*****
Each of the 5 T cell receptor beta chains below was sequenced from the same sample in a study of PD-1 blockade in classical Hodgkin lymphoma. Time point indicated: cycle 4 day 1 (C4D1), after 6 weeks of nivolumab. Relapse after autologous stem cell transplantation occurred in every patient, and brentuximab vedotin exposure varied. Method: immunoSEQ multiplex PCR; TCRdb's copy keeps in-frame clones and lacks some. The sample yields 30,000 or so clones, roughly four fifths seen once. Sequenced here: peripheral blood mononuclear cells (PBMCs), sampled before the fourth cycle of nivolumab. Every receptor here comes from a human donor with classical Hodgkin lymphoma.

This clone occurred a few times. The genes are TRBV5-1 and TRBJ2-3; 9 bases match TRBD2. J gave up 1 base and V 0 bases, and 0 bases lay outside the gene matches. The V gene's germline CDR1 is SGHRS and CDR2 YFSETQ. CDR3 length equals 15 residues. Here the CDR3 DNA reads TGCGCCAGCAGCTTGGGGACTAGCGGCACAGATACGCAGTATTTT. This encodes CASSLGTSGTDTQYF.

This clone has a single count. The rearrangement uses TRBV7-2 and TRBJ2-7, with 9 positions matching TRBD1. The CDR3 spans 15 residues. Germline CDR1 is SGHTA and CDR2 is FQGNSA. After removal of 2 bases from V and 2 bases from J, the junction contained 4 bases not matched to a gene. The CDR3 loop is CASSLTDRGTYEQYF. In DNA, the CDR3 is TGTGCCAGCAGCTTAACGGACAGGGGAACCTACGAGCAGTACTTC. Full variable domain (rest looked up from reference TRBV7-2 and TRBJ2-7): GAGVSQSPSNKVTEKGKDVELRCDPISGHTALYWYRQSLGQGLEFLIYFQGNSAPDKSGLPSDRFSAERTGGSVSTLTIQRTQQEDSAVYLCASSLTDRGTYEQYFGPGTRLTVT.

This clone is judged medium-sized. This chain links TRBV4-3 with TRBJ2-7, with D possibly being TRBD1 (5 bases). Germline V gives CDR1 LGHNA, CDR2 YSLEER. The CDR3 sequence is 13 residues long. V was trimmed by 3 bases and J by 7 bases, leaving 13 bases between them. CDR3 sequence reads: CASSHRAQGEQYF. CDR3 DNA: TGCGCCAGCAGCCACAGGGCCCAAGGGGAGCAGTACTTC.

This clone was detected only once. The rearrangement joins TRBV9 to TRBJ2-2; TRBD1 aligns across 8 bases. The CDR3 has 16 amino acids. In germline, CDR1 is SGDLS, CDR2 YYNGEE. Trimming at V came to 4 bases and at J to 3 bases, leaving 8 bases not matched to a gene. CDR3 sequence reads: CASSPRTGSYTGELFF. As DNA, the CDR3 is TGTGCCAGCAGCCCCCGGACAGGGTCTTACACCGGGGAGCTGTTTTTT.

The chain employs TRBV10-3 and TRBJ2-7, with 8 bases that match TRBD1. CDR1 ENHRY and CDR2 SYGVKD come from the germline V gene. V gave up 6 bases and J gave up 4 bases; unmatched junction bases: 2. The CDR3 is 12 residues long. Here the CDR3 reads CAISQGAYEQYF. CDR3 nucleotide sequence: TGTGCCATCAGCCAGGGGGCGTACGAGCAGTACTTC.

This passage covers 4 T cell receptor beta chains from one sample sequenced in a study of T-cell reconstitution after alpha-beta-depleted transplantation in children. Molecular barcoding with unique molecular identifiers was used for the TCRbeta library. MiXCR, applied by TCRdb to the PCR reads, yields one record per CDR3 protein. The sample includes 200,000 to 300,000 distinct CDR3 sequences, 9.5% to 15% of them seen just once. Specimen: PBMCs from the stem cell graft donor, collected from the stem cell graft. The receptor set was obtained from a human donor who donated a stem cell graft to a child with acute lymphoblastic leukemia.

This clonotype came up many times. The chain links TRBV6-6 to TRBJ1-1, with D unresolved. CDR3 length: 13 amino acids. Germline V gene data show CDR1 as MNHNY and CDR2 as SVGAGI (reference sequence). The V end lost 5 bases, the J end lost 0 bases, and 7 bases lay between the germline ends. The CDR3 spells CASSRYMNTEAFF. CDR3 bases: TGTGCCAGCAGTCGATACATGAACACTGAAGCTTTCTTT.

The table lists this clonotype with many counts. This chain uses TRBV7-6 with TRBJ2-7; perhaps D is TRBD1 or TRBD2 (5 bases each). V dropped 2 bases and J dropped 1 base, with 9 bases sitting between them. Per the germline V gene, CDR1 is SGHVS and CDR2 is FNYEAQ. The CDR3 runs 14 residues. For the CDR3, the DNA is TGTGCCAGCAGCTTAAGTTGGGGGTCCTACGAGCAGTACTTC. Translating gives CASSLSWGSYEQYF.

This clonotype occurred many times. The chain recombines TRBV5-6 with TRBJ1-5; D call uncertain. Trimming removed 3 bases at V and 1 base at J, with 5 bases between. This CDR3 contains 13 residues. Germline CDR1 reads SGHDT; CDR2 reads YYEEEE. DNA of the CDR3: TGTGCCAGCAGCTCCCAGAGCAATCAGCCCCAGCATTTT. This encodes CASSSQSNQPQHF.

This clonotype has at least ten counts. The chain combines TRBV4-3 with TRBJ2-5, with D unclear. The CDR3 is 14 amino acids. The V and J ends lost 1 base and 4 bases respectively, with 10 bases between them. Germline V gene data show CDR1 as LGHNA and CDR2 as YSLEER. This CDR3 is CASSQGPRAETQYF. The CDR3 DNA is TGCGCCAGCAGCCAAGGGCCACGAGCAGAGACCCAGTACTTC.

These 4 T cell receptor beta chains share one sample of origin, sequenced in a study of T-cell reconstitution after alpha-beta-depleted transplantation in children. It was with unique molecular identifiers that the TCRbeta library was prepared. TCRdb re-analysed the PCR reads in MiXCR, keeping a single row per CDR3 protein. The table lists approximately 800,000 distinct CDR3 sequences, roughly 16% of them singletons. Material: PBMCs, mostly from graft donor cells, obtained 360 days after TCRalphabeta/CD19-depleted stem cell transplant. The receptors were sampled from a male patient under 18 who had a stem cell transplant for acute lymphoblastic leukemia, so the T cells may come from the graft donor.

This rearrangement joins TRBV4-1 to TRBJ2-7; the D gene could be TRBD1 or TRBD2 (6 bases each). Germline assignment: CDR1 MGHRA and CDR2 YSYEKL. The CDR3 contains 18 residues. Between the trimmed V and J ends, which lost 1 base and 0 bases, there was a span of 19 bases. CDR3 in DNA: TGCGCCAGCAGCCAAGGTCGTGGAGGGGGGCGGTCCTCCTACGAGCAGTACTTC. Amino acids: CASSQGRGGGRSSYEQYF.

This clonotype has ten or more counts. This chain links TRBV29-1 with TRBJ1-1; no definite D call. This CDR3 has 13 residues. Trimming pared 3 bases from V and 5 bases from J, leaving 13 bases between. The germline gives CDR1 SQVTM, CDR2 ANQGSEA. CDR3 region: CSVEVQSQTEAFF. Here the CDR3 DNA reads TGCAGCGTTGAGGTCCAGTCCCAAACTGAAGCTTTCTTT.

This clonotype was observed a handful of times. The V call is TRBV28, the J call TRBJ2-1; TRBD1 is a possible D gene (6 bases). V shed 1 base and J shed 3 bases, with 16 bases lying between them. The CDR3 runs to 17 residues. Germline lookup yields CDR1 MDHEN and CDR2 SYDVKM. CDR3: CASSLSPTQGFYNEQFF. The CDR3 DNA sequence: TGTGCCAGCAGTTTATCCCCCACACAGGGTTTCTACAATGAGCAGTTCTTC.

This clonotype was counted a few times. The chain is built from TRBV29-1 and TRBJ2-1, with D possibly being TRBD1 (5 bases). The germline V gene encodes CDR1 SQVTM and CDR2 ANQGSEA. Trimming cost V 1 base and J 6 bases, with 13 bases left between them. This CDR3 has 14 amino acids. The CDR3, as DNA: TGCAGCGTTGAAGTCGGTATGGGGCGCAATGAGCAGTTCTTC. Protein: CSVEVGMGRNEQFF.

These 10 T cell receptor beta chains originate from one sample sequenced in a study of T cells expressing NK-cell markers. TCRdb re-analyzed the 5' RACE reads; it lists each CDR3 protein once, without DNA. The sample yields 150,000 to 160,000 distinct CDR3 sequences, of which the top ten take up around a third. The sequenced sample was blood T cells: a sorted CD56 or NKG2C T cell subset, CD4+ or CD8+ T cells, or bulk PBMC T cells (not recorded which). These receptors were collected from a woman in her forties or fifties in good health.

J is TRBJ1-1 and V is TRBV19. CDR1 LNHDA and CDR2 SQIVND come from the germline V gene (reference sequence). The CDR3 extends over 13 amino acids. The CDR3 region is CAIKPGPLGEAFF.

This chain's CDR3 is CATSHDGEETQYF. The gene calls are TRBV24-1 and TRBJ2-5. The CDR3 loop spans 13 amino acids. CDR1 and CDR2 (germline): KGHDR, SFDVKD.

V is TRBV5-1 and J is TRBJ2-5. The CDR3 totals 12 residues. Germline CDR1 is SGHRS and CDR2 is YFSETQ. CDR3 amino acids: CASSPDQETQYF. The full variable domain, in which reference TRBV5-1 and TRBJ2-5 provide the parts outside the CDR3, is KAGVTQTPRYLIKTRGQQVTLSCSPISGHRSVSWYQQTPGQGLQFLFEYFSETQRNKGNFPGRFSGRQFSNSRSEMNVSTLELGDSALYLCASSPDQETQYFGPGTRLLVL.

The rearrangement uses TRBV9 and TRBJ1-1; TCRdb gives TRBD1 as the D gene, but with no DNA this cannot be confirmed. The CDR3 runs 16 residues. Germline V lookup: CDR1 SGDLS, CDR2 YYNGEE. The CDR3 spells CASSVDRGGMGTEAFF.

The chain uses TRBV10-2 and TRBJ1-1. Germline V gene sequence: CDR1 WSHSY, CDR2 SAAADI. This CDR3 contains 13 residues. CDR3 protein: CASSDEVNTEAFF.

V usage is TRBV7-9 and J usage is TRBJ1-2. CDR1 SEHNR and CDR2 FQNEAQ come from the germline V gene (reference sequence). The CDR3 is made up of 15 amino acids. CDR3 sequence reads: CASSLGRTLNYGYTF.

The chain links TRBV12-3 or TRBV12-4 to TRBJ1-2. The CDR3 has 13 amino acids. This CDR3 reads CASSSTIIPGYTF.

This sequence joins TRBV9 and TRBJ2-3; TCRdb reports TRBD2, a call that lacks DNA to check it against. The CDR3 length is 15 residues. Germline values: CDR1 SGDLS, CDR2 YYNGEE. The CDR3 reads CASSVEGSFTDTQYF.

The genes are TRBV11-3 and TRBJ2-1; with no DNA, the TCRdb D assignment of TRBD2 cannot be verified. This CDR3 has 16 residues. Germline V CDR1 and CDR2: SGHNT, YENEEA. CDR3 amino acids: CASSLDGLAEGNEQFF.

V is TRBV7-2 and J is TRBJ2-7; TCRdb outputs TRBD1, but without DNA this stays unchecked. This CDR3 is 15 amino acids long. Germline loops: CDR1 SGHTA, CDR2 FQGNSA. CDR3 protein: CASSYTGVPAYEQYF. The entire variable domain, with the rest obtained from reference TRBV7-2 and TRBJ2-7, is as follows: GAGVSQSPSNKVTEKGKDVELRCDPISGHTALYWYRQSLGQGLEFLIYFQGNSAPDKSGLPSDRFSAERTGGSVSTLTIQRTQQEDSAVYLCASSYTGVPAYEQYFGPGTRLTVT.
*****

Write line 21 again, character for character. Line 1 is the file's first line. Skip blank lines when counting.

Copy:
The rearrangement uses TRBV9 and TRBJ1-1; TCRdb gives TRBD1 as the D gene, but with no DNA this cannot be confirmed. The CDR3 runs 16 residues. Germline V lookup: CDR1 SGDLS, CDR2 YYNGEE. The CDR3 spells CASSVDRGGMGTEAFF.